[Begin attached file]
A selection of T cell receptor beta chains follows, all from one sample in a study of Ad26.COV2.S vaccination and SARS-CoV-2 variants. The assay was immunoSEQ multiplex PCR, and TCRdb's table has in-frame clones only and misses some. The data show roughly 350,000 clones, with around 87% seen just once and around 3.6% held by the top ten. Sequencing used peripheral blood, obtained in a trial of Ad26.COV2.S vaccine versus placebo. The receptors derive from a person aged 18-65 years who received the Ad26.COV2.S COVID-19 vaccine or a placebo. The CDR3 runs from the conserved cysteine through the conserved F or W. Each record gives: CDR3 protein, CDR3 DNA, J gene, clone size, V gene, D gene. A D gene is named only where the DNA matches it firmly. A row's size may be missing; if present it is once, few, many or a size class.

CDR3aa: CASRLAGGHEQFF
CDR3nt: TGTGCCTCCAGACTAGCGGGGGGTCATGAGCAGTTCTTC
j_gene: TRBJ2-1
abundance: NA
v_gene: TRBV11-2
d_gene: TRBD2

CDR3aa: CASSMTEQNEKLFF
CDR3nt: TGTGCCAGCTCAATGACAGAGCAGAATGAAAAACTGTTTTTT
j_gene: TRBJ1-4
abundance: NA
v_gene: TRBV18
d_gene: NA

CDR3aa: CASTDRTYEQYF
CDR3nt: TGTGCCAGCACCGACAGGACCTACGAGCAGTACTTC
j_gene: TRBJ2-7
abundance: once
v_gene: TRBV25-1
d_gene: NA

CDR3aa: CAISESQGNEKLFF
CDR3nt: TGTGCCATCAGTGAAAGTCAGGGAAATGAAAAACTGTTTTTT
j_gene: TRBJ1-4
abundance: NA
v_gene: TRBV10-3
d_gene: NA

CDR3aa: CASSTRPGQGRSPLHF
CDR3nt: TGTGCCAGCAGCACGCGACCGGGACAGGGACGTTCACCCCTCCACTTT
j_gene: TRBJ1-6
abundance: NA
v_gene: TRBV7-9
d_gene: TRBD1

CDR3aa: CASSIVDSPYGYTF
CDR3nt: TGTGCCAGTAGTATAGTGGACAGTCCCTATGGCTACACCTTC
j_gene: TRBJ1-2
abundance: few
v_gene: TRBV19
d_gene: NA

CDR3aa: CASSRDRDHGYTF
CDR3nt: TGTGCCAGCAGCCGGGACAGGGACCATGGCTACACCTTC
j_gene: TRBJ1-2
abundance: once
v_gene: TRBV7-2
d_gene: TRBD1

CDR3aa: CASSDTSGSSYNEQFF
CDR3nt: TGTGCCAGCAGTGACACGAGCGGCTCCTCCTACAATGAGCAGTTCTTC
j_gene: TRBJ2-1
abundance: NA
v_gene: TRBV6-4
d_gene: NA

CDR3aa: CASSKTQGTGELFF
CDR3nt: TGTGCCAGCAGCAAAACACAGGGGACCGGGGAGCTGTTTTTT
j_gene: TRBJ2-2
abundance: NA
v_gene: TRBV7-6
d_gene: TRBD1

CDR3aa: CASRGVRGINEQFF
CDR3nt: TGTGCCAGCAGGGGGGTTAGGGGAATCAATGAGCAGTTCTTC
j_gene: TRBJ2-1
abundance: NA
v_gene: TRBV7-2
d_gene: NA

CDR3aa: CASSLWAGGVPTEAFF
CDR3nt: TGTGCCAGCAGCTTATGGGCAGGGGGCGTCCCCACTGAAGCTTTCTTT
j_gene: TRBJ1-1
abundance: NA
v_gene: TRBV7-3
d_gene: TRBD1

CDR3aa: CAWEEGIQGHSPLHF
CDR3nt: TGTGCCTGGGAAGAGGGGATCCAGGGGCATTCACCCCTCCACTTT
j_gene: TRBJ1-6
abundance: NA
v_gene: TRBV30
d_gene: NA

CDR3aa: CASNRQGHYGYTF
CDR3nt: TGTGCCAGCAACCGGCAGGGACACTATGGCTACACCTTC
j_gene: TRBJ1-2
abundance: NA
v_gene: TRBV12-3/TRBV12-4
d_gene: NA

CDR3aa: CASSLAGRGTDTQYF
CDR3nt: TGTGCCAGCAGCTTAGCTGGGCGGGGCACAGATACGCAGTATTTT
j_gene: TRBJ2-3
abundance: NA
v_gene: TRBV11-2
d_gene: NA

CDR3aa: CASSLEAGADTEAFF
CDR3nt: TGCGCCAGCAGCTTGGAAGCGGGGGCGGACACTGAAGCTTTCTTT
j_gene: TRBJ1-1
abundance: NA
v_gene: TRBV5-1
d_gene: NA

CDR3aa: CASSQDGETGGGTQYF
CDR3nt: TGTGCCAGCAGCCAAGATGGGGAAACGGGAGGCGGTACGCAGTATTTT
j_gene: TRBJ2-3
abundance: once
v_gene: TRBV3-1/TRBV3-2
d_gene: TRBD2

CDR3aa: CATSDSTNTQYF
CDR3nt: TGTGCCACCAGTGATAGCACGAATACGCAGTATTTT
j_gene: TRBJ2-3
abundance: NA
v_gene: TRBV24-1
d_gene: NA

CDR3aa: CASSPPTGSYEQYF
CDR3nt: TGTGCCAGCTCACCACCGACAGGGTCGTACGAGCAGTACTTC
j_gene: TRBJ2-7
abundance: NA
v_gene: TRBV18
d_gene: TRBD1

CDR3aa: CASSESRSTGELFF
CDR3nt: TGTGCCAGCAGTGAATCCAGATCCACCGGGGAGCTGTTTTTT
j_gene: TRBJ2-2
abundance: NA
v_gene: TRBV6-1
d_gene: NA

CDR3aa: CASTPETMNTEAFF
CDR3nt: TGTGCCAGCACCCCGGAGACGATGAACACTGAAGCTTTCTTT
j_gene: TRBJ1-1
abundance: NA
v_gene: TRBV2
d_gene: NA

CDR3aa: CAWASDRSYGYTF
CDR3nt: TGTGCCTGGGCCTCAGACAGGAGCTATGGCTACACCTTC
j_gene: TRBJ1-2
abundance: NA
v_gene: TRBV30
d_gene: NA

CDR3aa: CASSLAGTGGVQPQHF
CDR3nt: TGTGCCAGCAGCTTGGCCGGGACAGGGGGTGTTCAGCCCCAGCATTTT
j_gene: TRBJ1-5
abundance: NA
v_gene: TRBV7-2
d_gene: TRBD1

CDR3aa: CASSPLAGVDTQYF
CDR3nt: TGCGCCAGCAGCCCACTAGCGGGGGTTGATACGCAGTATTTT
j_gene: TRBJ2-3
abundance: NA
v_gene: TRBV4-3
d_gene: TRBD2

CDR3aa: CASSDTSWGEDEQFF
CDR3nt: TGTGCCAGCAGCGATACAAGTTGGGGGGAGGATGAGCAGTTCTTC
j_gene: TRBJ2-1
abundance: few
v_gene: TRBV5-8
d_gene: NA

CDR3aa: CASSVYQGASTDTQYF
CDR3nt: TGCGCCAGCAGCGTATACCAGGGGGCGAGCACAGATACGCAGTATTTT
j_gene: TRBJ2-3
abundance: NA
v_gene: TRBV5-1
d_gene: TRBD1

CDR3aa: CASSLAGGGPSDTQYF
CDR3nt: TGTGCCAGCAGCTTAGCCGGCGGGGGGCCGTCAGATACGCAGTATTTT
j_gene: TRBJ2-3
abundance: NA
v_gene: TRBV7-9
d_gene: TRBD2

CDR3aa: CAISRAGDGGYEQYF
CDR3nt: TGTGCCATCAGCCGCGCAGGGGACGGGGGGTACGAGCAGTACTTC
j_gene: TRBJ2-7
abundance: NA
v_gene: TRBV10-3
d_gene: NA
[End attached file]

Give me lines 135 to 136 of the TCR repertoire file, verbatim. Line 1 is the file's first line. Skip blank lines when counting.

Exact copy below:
CDR3nt: TGCGCCAGCAGCCCACTAGCGGGGGTTGATACGCAGTATTTT
j_gene: TRBJ2-3